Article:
Chinese manufacturing activity surged in December 2017, according to an independent indicator released Tuesday by the media group Caixin. This contradicts the government figure showing a slight slowdown in manufacturing growth.
The Purchasing Managers’ Index (PMI), calculated independently by IHS Markit and published by Caixin, stood at 51.5 last month versus 50.8 in November. This metric, based on the order books of the companies surveyed, is seen as a harbinger of the future economic situation of the world’s second-largest economy. A figure above 50 indicates an expansion of activity, while below 50 indicates a contraction.
The Caixin index, which focuses on small and medium-sized enterprises, reflects the strength of exporting firms, thanks to strong global demand. China actually saw its exports rebound dramatically in November.
“Manufacturing activity improved in December, supporting the idea that economic growth has stabilized in 2017,” said Zhong Zhengsheng, an economist at Caixin Group’s CEBM firm.
“But we must not underestimate the pressures that are likely to impact (the industry) in 2018, due to a tightening of monetary policy and stricter supervision of public finances”, and the end of the government’s stimulus measures, he warned.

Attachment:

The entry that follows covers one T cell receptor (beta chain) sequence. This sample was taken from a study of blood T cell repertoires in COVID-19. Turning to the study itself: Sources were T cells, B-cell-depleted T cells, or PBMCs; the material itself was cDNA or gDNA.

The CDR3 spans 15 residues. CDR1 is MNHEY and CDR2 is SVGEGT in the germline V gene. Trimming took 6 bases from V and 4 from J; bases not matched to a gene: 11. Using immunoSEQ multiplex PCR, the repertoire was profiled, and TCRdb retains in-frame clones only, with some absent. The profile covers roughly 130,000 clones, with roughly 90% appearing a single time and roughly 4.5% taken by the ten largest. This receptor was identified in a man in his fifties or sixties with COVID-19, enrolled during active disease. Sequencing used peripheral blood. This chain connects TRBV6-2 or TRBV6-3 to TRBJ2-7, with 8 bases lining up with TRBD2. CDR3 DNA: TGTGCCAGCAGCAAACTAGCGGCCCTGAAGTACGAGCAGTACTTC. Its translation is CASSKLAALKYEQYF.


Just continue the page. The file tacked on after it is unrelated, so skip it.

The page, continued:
In fact, the official PMI index released Thursday by the National Bureau of Statistics (SNB), a government agency, drew a darker picture, reporting, on the contrary, a slowdown in activity at the end of 2017.
This official figure, which focuses more on large corporations and state-owned firms, stood at 51.6, against 51.8 in November, suggesting that the sector continues to grow at a steady pace, despite an extensive campaign against pollution and excess capacity closures.
Beijing has reduced the activity of its heavy industries in the north-east of the country in order to limit overcapacity and combat the pollution smog that traditionally envelops the region during the winter, which could, in the opinion of the experts, have tripped the economy of the Asian giant in the fourth quarter of 2017.
China saw in 2016 its weakest growth in 26 years (+ 6.7%), before a rebound (+ 6.9%) in the first half of 2017 and an increase of 6.8% in the third quarter. This occurred against a backdrop of soaring credit and investments in infrastructure.